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Brittany Spaniel
Photo Courtesy of:
Fieldfun Farm & Reg'd Kennel

Breed Registries:

Note: The breed registries indicated above are the most recognized all-breed registries. The breed may also be recognized by other registries not indicated here. For further details about dog registries, please see the document: Dog Breed Registries in North America.

* — Until the Paris dog show in 1900, the breed was known by a variety of names. However, with the first Breed Standard being developed, the breed became known as the "Épagneul Breton" or "Brittany Spaniel". In the 1980's however, "Spaniel" was dropped from the name in many areas and the breed is now most commonly known as the "American Brittany", the "French Brittany" or the "Épagneul Breton". It should be noted that the Épagneul Breton or French Brittany is registered by the United Kennel Club as a separate breed. The UKC is the only registry in the U.S. to separate the Brittany breed — The CKC and AKC do not differentiate between the breeds. (For additional information on the Épagneul Breton as a separate breed, see the article under "Additional Information" found below.)

** — The FCI is the World Canine Organization, which includes 84 members and contract partners (one member per country) that each issue their own pedigrees and train their own judges. The FCI recognizes 339 breeds, with each being the "property" of a specific country. The "owner" countries of the breeds write the standards of these breeds in co-operation with the Standards and Scientific Commissions of the FCI, and the translation and updating are carried out by the FCI. The FCI is not a breed registry nor does it issue pedigrees.




Male: 17 ½ to 20 ½ inches (44-52 cm)


Male: 30 to 40 lbs (13.5-18 kg)

Breed Profile:

The Brittany Spaniel, thought to be a cross between the English Setter and small French land spaniels, looks somewhat like a small setter or large cocker. He has been known since the mid-19th century in the French province of Brittany and is regarded as the smallest of the gun dogs. He works in the same manner as a Pointer but without the range. He points and holds his game. He also retrieves both on land and in the water. In the United States, he is used primarily on upland game and in France he is used for both fur and feather.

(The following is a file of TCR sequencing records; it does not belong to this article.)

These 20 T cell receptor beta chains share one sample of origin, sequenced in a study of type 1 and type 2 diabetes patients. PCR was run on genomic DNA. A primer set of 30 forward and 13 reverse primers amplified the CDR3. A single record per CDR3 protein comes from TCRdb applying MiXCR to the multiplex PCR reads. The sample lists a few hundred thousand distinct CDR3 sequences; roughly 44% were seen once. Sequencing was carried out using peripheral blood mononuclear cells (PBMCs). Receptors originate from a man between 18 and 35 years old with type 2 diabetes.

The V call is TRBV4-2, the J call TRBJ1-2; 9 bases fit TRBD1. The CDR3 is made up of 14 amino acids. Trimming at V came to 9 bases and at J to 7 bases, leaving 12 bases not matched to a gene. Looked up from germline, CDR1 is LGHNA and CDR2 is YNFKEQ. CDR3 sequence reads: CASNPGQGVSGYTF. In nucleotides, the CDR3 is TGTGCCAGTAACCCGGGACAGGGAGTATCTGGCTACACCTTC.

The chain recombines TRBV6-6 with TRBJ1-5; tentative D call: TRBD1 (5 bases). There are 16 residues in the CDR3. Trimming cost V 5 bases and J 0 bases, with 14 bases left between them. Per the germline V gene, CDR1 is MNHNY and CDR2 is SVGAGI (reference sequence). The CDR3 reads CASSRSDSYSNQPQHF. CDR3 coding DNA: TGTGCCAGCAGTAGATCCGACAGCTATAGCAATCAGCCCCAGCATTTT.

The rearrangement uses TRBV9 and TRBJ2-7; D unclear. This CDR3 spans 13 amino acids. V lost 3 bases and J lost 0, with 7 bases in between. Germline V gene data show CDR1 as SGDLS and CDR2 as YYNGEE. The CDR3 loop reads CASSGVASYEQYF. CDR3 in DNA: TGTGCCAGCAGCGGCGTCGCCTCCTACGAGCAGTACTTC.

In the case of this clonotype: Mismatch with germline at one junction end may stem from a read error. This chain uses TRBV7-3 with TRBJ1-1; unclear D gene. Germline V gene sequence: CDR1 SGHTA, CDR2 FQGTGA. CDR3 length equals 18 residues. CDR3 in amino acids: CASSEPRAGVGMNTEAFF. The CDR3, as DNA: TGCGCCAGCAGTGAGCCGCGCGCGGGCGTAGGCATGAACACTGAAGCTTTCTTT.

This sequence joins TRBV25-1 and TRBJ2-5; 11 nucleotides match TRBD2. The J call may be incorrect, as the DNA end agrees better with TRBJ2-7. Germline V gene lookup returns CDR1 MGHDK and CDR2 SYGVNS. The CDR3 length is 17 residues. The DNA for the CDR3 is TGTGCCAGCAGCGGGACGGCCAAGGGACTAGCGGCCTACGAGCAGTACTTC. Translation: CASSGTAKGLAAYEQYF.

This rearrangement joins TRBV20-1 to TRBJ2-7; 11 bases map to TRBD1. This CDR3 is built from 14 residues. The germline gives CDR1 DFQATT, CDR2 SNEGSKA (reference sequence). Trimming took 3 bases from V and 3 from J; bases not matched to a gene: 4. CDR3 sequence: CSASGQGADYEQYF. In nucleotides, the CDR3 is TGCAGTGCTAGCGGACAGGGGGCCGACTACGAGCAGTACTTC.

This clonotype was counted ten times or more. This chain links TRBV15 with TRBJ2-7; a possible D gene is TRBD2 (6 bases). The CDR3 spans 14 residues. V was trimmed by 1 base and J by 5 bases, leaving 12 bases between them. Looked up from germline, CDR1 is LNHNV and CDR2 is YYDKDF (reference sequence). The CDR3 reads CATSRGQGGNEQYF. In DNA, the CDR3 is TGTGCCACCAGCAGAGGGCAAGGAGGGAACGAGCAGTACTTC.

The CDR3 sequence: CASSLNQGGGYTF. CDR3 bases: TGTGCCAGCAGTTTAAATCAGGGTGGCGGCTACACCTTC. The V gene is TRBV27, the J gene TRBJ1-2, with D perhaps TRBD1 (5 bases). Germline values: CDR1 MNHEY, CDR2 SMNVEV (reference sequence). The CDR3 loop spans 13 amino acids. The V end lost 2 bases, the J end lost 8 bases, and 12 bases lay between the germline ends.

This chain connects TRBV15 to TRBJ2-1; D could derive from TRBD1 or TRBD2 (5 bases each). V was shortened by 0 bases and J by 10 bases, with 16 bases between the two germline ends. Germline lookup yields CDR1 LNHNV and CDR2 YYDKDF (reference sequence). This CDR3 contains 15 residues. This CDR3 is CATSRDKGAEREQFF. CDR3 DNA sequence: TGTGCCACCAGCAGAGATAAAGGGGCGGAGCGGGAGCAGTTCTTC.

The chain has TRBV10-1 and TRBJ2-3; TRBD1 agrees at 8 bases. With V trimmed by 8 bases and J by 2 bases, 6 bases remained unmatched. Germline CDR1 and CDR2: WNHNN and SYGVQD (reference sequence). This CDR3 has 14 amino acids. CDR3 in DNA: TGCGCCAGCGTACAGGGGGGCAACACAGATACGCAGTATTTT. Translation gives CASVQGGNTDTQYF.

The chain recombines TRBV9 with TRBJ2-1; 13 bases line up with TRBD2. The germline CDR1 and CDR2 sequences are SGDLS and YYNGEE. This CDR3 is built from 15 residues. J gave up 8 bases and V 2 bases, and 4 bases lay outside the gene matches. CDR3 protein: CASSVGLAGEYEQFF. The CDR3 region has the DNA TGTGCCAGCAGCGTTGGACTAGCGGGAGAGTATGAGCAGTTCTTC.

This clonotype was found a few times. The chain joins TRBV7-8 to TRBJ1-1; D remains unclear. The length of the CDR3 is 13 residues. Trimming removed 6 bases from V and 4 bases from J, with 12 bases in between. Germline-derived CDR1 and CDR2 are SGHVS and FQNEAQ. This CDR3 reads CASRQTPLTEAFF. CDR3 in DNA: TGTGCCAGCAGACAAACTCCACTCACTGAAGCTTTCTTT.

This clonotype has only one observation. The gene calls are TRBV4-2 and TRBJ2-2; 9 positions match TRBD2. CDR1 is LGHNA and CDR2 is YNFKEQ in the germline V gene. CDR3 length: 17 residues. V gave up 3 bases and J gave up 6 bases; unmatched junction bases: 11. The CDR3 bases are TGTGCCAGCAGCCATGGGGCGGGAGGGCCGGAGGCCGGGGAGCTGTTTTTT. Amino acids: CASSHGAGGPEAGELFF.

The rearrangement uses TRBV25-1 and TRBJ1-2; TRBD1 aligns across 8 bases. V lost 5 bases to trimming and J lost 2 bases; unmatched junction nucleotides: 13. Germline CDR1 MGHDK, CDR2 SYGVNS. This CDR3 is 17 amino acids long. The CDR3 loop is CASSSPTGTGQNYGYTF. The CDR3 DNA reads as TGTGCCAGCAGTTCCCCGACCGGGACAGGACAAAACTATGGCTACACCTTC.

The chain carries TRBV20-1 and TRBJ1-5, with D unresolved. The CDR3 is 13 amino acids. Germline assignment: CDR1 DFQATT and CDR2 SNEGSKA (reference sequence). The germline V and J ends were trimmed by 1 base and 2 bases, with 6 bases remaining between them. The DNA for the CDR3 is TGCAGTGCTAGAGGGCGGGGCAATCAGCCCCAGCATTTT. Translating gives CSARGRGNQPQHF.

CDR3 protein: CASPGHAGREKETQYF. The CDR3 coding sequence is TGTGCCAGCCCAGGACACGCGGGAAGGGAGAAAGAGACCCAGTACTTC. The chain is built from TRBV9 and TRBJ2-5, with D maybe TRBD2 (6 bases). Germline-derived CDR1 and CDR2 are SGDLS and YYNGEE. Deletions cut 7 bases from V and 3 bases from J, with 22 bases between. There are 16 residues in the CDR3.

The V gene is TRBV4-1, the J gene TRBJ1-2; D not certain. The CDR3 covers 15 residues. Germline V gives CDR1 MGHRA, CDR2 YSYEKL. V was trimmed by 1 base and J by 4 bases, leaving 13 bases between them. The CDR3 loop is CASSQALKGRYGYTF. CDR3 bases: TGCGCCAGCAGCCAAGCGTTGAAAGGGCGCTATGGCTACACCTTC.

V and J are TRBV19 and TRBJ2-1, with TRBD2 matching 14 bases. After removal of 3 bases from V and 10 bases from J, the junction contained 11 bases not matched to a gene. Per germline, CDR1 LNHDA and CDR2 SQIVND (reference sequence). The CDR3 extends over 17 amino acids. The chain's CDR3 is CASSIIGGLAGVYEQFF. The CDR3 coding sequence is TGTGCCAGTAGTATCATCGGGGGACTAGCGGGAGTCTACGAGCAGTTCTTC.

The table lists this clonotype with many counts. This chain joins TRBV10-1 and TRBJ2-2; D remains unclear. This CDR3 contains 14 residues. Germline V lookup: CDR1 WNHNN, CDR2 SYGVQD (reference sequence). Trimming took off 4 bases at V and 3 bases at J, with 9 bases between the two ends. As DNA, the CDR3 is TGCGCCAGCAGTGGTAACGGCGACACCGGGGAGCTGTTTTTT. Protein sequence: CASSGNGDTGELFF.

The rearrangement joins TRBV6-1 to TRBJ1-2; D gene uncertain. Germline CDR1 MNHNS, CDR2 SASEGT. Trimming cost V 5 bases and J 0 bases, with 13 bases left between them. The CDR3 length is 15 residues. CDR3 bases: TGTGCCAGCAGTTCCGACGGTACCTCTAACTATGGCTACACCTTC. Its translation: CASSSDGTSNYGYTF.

Known for his exceptionally keen nose, many of these dogs are both house pets and field winners or gundogs. His smaller size and personality makes him ideal as a dual purpose dog for families — a wonderful family dog and an exceptional hunting dog.

He is typically friendly, alert, and eager to please. He is loyal, obedient, highly intelligent, gentle and very energetic. As a sporting dog, he likes activity and needs daily exercise. Never mean or aggressive, he thrives on love and attention.

The Brittany's coat is dense, of medium length and flat or wavy. His colouring is either orange and white or liver and white.

Health Issues

If you are considering the adoption of a Brittany Spaniel puppy, or any breed, it is very important to be selective in choosing a responsible and reputable breeder. Ensure that the prospective puppy's parents have all health clearances. This should include, among others, hip x-rays to exclude hip dysplasia and eyes should be checked to see that they are normal and PRA clear. (For more information on selecting a breeder, see the articles on the main Breed Listing and Breeders page.)

Additional Health Resources:

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Breed Standards

Grooming Information

  • Grooming — This section of the Canada's Guide to Dogs website includes tips, articles and information covering all aspects of dog grooming along with a listing of Groomers from across Canada.

Training Resources

  • Training — For training information, see this growing section of the Canada's Guide to Dogs website for tips, articles, as well as listings of training centres across Canada.

Training Tools & Equipment
Choose from a wide variety of items from Dogwise.com

Additional Information

  • Épagneul Breton — The differences between the French Brittany and American Brittany, including the UKC Breed Standard for the Épagneul Breton.
  • Brittany Champions
  • Clubs, Sports & Activities — For information on the many sports and activities you can get involved in with your dog.
  • Working Dogs — The Working Dogs section of the Canada's Guide to Dogs website provides information and listings of organizations that are involved in various dog jobs, such as Guide Dogs, Therapy Dogs, Police Dogs, Protection Dogs, and much more.

Select from the following links to view Breeder listings; Breed Clubs; Rescue Organizations; as well as Books and other Merchandise specific to the breed:

Breeders  /  Breed Clubs  /  Rescues  /  Books & More